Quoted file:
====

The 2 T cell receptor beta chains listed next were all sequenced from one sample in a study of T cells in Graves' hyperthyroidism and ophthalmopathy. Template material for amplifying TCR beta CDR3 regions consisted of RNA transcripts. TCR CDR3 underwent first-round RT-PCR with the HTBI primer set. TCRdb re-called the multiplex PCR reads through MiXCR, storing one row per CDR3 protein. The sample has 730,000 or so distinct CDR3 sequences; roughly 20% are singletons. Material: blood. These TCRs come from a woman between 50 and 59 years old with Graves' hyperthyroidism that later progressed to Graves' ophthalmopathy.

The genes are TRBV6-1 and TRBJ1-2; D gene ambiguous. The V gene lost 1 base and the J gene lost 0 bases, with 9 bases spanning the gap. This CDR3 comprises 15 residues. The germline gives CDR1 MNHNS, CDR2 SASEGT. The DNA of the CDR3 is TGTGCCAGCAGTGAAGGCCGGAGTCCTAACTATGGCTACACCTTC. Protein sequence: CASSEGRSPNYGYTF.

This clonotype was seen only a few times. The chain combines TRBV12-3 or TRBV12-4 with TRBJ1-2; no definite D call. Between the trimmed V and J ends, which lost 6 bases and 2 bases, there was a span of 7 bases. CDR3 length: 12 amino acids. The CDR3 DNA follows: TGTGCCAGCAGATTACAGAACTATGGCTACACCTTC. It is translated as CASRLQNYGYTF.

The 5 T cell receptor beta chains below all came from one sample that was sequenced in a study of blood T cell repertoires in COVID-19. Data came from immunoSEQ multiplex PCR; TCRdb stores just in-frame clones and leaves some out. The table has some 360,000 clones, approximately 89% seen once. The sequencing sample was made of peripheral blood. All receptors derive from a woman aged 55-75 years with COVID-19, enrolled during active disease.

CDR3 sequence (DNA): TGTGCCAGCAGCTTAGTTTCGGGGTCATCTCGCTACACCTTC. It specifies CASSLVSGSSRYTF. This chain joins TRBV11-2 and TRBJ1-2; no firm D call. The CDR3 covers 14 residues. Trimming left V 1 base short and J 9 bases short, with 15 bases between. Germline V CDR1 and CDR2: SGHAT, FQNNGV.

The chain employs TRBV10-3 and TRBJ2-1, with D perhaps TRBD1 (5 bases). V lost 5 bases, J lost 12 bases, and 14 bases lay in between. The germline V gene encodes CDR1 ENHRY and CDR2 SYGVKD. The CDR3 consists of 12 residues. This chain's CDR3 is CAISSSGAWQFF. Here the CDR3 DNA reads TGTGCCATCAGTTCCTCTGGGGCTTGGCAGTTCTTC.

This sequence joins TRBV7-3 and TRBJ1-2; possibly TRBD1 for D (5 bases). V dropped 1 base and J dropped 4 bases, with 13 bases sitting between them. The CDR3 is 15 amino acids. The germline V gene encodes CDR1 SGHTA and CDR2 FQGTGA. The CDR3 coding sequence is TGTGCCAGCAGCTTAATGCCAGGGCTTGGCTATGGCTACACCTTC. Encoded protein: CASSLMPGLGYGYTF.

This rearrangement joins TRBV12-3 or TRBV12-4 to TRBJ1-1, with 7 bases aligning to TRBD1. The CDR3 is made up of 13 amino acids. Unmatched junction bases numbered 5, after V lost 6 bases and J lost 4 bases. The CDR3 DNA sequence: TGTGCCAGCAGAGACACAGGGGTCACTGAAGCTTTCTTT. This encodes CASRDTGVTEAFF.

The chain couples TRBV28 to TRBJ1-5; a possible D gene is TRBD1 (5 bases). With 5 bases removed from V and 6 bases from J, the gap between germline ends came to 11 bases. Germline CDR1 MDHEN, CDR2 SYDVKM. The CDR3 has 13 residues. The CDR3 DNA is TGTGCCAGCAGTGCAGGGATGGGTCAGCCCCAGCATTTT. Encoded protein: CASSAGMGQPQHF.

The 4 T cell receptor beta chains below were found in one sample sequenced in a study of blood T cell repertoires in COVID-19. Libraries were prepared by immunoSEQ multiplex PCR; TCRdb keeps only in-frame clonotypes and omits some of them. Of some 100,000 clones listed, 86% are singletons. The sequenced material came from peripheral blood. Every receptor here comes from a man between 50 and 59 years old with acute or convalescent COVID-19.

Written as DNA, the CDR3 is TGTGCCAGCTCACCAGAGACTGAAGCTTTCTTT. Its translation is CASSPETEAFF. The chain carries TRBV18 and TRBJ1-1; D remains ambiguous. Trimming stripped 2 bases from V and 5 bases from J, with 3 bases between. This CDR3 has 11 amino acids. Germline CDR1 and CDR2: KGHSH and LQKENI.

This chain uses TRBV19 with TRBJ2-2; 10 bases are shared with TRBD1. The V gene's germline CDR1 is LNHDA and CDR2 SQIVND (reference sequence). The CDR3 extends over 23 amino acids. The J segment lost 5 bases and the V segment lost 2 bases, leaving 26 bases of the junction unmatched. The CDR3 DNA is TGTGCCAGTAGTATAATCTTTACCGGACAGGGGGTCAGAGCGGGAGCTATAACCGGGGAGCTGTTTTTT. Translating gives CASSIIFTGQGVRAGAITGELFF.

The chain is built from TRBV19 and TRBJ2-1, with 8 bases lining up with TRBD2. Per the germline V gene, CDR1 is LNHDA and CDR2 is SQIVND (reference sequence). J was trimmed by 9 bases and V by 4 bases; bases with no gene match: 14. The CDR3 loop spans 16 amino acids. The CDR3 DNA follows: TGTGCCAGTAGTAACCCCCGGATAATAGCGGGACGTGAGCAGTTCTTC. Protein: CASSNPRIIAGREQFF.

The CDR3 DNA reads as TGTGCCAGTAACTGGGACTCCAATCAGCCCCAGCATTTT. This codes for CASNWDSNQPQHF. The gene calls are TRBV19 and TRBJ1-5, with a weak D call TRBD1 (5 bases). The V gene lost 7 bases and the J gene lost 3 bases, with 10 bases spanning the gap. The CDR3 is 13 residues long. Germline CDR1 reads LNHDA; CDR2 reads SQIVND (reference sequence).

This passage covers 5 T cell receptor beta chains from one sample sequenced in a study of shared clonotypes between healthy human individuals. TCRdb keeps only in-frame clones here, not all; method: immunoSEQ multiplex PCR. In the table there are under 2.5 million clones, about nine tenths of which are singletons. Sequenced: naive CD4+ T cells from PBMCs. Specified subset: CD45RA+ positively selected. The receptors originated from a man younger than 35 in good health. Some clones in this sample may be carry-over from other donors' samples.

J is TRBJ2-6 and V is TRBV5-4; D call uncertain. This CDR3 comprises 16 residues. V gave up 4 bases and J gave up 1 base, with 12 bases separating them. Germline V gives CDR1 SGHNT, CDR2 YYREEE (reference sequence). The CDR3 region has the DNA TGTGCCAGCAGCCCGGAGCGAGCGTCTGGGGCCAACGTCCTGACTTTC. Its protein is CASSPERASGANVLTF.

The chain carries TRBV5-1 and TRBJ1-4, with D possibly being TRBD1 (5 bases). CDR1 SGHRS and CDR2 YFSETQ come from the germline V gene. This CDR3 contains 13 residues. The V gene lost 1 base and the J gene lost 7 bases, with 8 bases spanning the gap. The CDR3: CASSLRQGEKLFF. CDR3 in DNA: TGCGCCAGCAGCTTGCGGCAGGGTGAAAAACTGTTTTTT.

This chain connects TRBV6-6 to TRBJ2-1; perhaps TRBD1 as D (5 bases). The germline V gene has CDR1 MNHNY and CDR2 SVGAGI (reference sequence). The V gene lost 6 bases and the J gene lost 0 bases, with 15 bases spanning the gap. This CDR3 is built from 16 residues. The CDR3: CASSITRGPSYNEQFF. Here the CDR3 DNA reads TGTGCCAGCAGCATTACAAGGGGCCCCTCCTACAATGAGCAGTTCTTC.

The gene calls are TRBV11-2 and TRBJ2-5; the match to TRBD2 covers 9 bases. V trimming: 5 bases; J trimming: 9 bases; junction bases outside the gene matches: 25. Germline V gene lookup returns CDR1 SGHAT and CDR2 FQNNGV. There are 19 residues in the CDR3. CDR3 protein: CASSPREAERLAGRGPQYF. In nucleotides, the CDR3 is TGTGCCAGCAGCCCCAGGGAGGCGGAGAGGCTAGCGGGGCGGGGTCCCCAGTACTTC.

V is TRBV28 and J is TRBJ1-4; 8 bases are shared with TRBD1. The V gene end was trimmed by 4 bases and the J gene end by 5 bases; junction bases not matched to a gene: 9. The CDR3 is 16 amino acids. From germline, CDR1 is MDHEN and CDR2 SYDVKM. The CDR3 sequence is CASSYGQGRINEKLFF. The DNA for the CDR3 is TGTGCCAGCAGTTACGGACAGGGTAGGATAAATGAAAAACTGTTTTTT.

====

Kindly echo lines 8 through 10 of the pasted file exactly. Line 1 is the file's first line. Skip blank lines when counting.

This rearrangement joins TRBV12-3 or TRBV12-4 to TRBJ1-1, with 7 bases aligning to TRBD1. The CDR3 is made up of 13 amino acids. Unmatched junction bases numbered 5, after V lost 6 bases and J lost 4 bases. The CDR3 DNA sequence: TGTGCCAGCAGAGACACAGGGGTCACTGAAGCTTTCTTT. This encodes CASRDTGVTEAFF.

The chain couples TRBV28 to TRBJ1-5; a possible D gene is TRBD1 (5 bases). With 5 bases removed from V and 6 bases from J, the gap between germline ends came to 11 bases. Germline CDR1 MDHEN, CDR2 SYDVKM. The CDR3 has 13 residues. The CDR3 DNA is TGTGCCAGCAGTGCAGGGATGGGTCAGCCCCAGCATTTT. Encoded protein: CASSAGMGQPQHF.

The 4 T cell receptor beta chains below were found in one sample sequenced in a study of blood T cell repertoires in COVID-19. Libraries were prepared by immunoSEQ multiplex PCR; TCRdb keeps only in-frame clonotypes and omits some of them. Of some 100,000 clones listed, 86% are singletons. The sequenced material came from peripheral blood. Every receptor here comes from a man between 50 and 59 years old with acute or convalescent COVID-19.